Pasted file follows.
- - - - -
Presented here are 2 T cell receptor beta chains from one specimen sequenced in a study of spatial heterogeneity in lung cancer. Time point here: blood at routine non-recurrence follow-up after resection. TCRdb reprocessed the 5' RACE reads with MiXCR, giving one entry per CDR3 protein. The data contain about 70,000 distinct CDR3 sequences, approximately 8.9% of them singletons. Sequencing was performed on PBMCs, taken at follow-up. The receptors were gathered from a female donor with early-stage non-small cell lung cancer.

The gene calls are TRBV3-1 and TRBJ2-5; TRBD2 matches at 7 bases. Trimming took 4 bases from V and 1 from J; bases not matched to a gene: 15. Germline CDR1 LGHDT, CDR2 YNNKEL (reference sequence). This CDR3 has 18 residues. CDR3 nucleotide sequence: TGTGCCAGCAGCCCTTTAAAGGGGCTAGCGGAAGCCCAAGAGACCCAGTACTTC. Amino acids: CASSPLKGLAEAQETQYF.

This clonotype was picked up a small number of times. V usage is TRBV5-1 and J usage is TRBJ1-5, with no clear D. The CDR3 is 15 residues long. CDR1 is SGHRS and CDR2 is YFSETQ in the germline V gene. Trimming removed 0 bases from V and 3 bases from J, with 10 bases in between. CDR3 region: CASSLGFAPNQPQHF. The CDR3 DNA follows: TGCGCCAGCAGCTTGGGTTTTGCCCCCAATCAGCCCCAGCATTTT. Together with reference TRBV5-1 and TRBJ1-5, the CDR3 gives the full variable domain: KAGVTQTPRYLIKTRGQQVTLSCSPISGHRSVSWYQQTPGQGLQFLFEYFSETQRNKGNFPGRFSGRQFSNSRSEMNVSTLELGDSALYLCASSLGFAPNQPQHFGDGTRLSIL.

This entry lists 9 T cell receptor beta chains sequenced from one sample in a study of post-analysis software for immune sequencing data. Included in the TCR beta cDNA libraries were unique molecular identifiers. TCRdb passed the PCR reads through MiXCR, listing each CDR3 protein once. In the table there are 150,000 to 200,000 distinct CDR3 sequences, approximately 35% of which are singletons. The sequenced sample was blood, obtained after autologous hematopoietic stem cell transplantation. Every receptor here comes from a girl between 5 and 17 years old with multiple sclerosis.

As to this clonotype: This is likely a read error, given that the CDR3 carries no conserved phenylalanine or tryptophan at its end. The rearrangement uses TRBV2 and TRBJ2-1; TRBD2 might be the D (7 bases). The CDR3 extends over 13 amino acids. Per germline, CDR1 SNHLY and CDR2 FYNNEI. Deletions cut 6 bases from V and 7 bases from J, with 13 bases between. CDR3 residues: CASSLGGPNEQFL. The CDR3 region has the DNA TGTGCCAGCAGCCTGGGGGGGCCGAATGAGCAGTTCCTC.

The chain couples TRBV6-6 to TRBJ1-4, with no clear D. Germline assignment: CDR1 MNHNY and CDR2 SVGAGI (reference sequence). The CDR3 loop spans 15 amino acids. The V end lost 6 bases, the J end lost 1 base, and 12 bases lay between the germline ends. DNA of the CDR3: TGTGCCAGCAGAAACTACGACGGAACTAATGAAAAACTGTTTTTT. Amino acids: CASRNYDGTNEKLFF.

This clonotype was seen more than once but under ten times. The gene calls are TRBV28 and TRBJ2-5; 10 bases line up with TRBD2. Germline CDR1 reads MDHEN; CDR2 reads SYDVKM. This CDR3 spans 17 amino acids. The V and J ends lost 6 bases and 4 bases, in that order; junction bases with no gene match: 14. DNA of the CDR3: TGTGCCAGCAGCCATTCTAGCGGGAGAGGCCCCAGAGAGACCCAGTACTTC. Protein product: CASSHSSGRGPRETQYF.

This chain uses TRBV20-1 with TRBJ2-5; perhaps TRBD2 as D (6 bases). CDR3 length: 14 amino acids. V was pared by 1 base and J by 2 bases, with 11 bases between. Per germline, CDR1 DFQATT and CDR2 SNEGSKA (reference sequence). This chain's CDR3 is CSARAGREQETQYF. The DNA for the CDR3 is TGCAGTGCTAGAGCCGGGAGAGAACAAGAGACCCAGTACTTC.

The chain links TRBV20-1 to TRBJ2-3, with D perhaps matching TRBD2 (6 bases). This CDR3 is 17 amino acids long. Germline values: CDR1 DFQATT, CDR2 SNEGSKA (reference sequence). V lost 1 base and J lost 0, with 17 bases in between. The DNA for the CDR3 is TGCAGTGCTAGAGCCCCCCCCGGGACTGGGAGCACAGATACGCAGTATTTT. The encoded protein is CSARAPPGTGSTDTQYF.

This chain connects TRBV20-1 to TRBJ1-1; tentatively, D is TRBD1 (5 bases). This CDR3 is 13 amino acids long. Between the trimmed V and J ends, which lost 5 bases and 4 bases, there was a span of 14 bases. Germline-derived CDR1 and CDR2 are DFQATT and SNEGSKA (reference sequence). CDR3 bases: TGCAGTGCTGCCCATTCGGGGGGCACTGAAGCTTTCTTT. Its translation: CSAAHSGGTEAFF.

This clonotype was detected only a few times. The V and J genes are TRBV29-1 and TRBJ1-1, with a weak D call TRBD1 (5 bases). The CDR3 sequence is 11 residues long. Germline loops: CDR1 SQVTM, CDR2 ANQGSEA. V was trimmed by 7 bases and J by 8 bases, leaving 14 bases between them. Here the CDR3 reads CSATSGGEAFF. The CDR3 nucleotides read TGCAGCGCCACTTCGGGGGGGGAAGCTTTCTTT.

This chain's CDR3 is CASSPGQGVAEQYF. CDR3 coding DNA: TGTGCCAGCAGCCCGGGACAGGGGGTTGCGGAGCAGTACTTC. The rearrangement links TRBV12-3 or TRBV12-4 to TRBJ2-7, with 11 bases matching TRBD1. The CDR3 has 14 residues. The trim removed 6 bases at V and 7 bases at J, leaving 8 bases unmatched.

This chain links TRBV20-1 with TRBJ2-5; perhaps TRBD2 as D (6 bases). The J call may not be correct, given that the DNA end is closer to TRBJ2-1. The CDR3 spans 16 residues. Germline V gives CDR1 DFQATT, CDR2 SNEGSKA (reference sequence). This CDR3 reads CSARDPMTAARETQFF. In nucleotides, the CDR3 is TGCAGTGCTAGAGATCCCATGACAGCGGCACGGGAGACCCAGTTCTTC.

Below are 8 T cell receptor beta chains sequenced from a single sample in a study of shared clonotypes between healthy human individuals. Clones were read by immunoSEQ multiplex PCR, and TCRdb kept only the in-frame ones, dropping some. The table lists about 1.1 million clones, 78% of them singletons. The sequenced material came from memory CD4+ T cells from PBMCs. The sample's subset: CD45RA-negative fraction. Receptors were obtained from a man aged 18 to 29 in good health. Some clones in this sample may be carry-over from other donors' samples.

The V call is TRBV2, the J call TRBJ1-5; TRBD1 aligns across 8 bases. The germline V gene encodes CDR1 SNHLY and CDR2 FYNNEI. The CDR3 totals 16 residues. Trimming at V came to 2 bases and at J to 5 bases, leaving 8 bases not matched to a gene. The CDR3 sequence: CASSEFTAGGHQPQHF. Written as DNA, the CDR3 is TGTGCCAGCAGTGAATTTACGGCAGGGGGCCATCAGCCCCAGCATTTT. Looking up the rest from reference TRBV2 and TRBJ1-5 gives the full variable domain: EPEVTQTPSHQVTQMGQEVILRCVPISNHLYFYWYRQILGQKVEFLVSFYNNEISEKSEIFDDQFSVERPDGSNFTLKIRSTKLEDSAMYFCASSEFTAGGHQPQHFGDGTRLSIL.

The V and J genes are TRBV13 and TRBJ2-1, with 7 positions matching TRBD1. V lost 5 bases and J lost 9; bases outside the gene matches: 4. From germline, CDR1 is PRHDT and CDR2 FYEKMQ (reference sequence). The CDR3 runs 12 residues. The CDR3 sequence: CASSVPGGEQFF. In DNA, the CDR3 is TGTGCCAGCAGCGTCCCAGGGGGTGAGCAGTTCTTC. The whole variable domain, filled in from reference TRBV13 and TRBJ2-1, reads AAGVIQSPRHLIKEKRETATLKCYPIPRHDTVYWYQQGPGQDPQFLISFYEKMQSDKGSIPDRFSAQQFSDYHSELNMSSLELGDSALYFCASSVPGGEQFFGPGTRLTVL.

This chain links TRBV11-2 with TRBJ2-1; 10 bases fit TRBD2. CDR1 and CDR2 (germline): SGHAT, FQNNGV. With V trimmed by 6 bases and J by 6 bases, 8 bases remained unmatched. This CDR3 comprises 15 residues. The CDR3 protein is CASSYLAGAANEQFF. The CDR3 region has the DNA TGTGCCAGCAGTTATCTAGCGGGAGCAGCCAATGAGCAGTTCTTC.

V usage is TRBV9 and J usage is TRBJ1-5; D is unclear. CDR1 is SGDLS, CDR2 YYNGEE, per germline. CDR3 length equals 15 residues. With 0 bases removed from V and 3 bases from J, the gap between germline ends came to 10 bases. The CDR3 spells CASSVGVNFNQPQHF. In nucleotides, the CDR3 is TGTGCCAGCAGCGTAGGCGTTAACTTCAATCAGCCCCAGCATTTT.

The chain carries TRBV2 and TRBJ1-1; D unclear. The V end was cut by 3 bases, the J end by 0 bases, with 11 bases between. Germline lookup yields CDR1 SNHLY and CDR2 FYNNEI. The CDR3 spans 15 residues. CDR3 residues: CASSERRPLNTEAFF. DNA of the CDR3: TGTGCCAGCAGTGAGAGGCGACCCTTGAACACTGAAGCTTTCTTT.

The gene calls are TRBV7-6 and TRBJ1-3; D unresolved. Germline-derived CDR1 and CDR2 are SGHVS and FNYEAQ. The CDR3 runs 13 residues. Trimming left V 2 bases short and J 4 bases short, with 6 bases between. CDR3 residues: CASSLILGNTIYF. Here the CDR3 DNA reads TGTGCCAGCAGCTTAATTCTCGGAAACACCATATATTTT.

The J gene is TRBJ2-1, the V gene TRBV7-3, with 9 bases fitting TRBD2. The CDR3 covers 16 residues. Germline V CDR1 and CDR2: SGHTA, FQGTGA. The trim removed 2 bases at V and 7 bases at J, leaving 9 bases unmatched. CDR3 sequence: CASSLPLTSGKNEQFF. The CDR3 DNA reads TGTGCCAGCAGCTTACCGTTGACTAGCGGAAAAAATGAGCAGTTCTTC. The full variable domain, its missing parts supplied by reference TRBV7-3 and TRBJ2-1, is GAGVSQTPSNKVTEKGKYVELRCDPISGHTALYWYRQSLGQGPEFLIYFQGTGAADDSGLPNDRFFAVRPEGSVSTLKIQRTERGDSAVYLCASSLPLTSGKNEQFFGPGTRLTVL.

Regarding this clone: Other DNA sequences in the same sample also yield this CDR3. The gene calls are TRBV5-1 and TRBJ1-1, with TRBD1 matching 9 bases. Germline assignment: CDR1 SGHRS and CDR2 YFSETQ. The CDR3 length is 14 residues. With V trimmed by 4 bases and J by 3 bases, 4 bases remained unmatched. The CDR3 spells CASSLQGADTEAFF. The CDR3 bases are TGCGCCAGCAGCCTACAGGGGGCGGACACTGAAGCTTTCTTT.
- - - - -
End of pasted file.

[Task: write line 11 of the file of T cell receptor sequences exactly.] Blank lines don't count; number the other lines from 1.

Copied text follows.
This clonotype was detected only a few times. The V and J genes are TRBV29-1 and TRBJ1-1, with a weak D call TRBD1 (5 bases). The CDR3 sequence is 11 residues long. Germline loops: CDR1 SQVTM, CDR2 ANQGSEA. V was trimmed by 7 bases and J by 8 bases, leaving 14 bases between them. Here the CDR3 reads CSATSGGEAFF. The CDR3 nucleotides read TGCAGCGCCACTTCGGGGGGGGAAGCTTTCTTT.